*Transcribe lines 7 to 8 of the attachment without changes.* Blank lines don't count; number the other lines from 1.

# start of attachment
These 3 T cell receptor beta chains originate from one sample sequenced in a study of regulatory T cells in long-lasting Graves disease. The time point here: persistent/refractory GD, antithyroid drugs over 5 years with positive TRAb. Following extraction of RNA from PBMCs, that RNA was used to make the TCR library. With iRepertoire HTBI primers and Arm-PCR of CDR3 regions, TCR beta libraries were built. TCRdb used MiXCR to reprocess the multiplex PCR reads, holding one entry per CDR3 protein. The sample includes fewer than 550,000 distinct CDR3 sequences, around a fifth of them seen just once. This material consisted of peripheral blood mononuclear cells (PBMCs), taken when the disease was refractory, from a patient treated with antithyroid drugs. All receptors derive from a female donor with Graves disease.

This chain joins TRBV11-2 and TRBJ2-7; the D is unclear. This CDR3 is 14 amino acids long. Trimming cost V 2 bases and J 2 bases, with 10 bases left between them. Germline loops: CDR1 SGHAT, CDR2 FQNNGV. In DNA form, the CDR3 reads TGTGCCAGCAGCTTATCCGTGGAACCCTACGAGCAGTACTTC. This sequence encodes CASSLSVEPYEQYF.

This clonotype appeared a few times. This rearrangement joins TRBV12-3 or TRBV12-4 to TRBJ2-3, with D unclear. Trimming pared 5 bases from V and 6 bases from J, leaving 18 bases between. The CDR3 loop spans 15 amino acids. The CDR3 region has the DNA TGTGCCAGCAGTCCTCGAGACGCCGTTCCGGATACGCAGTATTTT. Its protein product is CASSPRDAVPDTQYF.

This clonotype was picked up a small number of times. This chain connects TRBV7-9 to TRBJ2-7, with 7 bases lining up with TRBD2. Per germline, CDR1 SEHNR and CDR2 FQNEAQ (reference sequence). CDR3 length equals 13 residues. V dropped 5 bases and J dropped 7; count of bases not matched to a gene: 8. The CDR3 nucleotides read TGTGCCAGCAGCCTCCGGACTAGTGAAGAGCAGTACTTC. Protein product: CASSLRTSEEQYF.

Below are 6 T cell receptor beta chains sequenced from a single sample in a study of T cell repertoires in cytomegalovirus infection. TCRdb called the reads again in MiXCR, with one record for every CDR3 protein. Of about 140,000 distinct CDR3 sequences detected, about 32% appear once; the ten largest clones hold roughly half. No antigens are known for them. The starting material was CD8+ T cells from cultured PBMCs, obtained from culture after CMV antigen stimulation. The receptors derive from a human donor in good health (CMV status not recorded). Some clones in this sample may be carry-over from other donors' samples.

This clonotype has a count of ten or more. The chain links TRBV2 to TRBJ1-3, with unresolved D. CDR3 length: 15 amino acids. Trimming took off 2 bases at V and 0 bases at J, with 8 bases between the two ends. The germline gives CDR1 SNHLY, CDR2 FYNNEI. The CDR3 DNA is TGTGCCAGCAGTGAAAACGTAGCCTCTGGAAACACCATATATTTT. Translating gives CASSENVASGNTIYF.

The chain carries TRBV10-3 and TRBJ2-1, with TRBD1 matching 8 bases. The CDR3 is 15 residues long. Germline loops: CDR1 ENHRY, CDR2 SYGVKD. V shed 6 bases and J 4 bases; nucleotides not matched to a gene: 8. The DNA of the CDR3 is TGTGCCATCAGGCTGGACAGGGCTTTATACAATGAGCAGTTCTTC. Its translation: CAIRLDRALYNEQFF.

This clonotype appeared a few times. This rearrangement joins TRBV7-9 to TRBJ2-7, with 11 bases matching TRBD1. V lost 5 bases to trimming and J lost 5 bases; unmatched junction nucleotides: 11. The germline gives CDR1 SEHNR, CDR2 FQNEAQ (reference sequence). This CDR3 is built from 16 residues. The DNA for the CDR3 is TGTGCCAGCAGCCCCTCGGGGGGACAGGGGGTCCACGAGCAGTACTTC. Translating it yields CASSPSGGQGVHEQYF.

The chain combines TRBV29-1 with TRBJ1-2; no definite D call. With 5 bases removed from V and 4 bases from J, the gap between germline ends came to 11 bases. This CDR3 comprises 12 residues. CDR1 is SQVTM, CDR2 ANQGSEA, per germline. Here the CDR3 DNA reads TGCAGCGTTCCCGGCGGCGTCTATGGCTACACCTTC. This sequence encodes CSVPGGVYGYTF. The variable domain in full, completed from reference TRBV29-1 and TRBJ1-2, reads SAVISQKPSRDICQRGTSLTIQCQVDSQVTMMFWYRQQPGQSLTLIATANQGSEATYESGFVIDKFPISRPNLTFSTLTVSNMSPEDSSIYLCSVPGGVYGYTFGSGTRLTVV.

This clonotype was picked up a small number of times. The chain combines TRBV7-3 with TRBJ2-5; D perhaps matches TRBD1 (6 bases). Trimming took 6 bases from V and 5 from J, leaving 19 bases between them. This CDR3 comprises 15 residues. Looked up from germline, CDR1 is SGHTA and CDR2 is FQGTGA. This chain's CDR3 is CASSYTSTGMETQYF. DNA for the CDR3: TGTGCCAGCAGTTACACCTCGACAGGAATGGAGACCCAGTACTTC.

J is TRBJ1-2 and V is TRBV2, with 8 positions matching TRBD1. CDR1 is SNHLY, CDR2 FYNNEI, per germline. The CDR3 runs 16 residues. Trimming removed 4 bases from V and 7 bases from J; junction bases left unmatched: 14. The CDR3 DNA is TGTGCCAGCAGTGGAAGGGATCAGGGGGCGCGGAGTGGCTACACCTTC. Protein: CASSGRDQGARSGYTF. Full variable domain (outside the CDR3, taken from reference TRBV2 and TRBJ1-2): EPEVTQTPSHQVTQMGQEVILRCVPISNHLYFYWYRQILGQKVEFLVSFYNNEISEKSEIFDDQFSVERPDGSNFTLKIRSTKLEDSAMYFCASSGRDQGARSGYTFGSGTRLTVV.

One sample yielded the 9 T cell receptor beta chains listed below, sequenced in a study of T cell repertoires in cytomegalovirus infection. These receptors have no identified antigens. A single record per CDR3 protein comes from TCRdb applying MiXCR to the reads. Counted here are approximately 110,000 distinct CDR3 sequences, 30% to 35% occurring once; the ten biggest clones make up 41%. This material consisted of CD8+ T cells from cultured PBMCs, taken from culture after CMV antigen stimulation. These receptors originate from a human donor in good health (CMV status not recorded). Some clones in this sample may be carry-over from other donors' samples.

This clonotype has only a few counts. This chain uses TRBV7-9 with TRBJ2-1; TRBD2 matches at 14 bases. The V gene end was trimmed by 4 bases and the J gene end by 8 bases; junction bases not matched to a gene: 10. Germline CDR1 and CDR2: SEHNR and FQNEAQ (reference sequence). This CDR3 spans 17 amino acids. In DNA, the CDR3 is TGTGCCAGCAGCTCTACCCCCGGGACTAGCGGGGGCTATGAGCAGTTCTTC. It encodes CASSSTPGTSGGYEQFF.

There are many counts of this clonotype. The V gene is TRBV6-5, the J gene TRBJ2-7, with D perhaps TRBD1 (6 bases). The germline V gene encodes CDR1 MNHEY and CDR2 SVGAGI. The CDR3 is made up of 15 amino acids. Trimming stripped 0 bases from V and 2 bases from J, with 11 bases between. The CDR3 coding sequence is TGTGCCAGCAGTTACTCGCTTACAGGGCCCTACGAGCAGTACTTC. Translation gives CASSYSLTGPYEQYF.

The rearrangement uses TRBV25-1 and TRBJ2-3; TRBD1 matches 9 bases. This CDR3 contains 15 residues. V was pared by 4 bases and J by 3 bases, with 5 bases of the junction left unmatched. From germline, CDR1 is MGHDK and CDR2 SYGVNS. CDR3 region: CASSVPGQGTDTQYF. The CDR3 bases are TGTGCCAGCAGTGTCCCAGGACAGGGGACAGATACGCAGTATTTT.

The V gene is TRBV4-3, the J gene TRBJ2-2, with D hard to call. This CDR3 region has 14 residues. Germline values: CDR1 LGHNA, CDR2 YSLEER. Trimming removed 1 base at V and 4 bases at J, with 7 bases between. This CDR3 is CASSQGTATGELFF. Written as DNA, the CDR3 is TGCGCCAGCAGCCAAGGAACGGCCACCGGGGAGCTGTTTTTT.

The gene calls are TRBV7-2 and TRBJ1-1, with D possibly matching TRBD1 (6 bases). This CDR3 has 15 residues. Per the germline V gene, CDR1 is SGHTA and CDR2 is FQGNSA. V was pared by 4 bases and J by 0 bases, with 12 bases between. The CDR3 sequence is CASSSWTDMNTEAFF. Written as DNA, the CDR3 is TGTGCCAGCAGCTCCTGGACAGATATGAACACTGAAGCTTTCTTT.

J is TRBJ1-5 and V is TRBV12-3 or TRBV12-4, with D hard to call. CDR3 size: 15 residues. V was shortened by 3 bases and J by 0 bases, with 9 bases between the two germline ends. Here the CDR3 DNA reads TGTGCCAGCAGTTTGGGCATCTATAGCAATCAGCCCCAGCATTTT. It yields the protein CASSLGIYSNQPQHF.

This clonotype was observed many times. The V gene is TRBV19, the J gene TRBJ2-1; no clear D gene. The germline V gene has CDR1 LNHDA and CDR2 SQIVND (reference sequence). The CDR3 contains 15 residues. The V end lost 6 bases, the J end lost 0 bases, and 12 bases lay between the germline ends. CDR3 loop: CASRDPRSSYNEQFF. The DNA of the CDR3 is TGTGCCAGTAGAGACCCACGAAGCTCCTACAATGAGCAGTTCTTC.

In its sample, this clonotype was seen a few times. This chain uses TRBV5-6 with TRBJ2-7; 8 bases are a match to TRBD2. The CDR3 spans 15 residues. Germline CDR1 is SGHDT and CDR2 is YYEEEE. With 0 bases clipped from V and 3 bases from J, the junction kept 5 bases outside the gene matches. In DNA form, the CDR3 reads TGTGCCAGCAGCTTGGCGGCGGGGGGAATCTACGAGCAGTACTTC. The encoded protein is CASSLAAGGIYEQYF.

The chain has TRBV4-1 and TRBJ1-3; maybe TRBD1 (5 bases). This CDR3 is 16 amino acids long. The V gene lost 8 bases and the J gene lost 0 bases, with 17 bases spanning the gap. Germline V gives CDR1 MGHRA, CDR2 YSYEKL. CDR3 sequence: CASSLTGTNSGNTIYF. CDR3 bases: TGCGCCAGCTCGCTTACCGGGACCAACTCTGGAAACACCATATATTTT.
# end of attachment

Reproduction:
The chain carries TRBV10-3 and TRBJ2-1, with TRBD1 matching 8 bases. The CDR3 is 15 residues long. Germline loops: CDR1 ENHRY, CDR2 SYGVKD. V shed 6 bases and J 4 bases; nucleotides not matched to a gene: 8. The DNA of the CDR3 is TGTGCCATCAGGCTGGACAGGGCTTTATACAATGAGCAGTTCTTC. Its translation: CAIRLDRALYNEQFF.

This clonotype appeared a few times. This rearrangement joins TRBV7-9 to TRBJ2-7, with 11 bases matching TRBD1. V lost 5 bases to trimming and J lost 5 bases; unmatched junction nucleotides: 11. The germline gives CDR1 SEHNR, CDR2 FQNEAQ (reference sequence). This CDR3 is built from 16 residues. The DNA for the CDR3 is TGTGCCAGCAGCCCCTCGGGGGGACAGGGGGTCCACGAGCAGTACTTC. Translating it yields CASSPSGGQGVHEQYF.